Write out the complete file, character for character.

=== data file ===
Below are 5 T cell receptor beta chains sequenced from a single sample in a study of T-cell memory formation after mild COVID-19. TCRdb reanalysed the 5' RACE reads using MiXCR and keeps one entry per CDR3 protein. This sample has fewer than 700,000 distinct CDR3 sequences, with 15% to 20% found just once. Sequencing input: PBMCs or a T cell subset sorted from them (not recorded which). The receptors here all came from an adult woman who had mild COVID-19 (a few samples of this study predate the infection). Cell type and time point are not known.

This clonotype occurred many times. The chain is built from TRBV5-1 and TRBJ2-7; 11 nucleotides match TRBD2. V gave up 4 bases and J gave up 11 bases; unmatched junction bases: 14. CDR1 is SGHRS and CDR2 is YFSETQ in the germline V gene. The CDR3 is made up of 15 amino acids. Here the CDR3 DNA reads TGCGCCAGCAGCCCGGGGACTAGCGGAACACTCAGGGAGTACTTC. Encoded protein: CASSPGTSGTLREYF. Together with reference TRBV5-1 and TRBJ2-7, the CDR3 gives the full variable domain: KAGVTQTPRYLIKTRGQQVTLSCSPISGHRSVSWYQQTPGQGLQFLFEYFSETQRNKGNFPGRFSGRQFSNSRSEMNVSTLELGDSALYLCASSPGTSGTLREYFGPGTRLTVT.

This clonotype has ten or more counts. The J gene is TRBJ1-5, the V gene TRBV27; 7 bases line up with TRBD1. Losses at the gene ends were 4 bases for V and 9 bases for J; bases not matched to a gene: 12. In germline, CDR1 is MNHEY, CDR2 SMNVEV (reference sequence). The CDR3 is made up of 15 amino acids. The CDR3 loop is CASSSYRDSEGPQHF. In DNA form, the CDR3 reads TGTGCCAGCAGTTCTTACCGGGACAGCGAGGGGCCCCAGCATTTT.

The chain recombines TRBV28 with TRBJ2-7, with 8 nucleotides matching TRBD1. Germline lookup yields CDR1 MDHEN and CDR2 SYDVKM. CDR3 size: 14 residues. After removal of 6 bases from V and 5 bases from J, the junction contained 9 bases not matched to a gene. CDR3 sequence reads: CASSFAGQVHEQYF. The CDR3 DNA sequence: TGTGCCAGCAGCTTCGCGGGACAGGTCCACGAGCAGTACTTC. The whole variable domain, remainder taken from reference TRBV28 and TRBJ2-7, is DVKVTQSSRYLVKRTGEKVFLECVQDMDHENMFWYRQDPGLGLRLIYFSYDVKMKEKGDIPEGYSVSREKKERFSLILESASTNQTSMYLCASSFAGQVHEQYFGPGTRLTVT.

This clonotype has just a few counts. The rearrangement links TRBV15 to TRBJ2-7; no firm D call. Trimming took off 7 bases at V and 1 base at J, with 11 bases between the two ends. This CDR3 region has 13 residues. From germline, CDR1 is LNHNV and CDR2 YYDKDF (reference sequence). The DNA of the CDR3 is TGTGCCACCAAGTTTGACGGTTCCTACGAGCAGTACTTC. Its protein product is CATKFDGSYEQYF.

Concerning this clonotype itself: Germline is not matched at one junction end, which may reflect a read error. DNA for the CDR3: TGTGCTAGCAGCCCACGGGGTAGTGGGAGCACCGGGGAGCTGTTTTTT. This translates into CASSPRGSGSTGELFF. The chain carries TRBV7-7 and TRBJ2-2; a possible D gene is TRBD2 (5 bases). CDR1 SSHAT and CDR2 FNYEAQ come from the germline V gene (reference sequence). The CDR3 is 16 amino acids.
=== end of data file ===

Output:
Below are 5 T cell receptor beta chains sequenced from a single sample in a study of T-cell memory formation after mild COVID-19. TCRdb reanalysed the 5' RACE reads using MiXCR and keeps one entry per CDR3 protein. This sample has fewer than 700,000 distinct CDR3 sequences, with 15% to 20% found just once. Sequencing input: PBMCs or a T cell subset sorted from them (not recorded which). The receptors here all came from an adult woman who had mild COVID-19 (a few samples of this study predate the infection). Cell type and time point are not known.

This clonotype occurred many times. The chain is built from TRBV5-1 and TRBJ2-7; 11 nucleotides match TRBD2. V gave up 4 bases and J gave up 11 bases; unmatched junction bases: 14. CDR1 is SGHRS and CDR2 is YFSETQ in the germline V gene. The CDR3 is made up of 15 amino acids. Here the CDR3 DNA reads TGCGCCAGCAGCCCGGGGACTAGCGGAACACTCAGGGAGTACTTC. Encoded protein: CASSPGTSGTLREYF. Together with reference TRBV5-1 and TRBJ2-7, the CDR3 gives the full variable domain: KAGVTQTPRYLIKTRGQQVTLSCSPISGHRSVSWYQQTPGQGLQFLFEYFSETQRNKGNFPGRFSGRQFSNSRSEMNVSTLELGDSALYLCASSPGTSGTLREYFGPGTRLTVT.

This clonotype has ten or more counts. The J gene is TRBJ1-5, the V gene TRBV27; 7 bases line up with TRBD1. Losses at the gene ends were 4 bases for V and 9 bases for J; bases not matched to a gene: 12. In germline, CDR1 is MNHEY, CDR2 SMNVEV (reference sequence). The CDR3 is made up of 15 amino acids. The CDR3 loop is CASSSYRDSEGPQHF. In DNA form, the CDR3 reads TGTGCCAGCAGTTCTTACCGGGACAGCGAGGGGCCCCAGCATTTT.

The chain recombines TRBV28 with TRBJ2-7, with 8 nucleotides matching TRBD1. Germline lookup yields CDR1 MDHEN and CDR2 SYDVKM. CDR3 size: 14 residues. After removal of 6 bases from V and 5 bases from J, the junction contained 9 bases not matched to a gene. CDR3 sequence reads: CASSFAGQVHEQYF. The CDR3 DNA sequence: TGTGCCAGCAGCTTCGCGGGACAGGTCCACGAGCAGTACTTC. The whole variable domain, remainder taken from reference TRBV28 and TRBJ2-7, is DVKVTQSSRYLVKRTGEKVFLECVQDMDHENMFWYRQDPGLGLRLIYFSYDVKMKEKGDIPEGYSVSREKKERFSLILESASTNQTSMYLCASSFAGQVHEQYFGPGTRLTVT.

This clonotype has just a few counts. The rearrangement links TRBV15 to TRBJ2-7; no firm D call. Trimming took off 7 bases at V and 1 base at J, with 11 bases between the two ends. This CDR3 region has 13 residues. From germline, CDR1 is LNHNV and CDR2 YYDKDF (reference sequence). The DNA of the CDR3 is TGTGCCACCAAGTTTGACGGTTCCTACGAGCAGTACTTC. Its protein product is CATKFDGSYEQYF.

Concerning this clonotype itself: Germline is not matched at one junction end, which may reflect a read error. DNA for the CDR3: TGTGCTAGCAGCCCACGGGGTAGTGGGAGCACCGGGGAGCTGTTTTTT. This translates into CASSPRGSGSTGELFF. The chain carries TRBV7-7 and TRBJ2-2; a possible D gene is TRBD2 (5 bases). CDR1 SSHAT and CDR2 FNYEAQ come from the germline V gene (reference sequence). The CDR3 is 16 amino acids.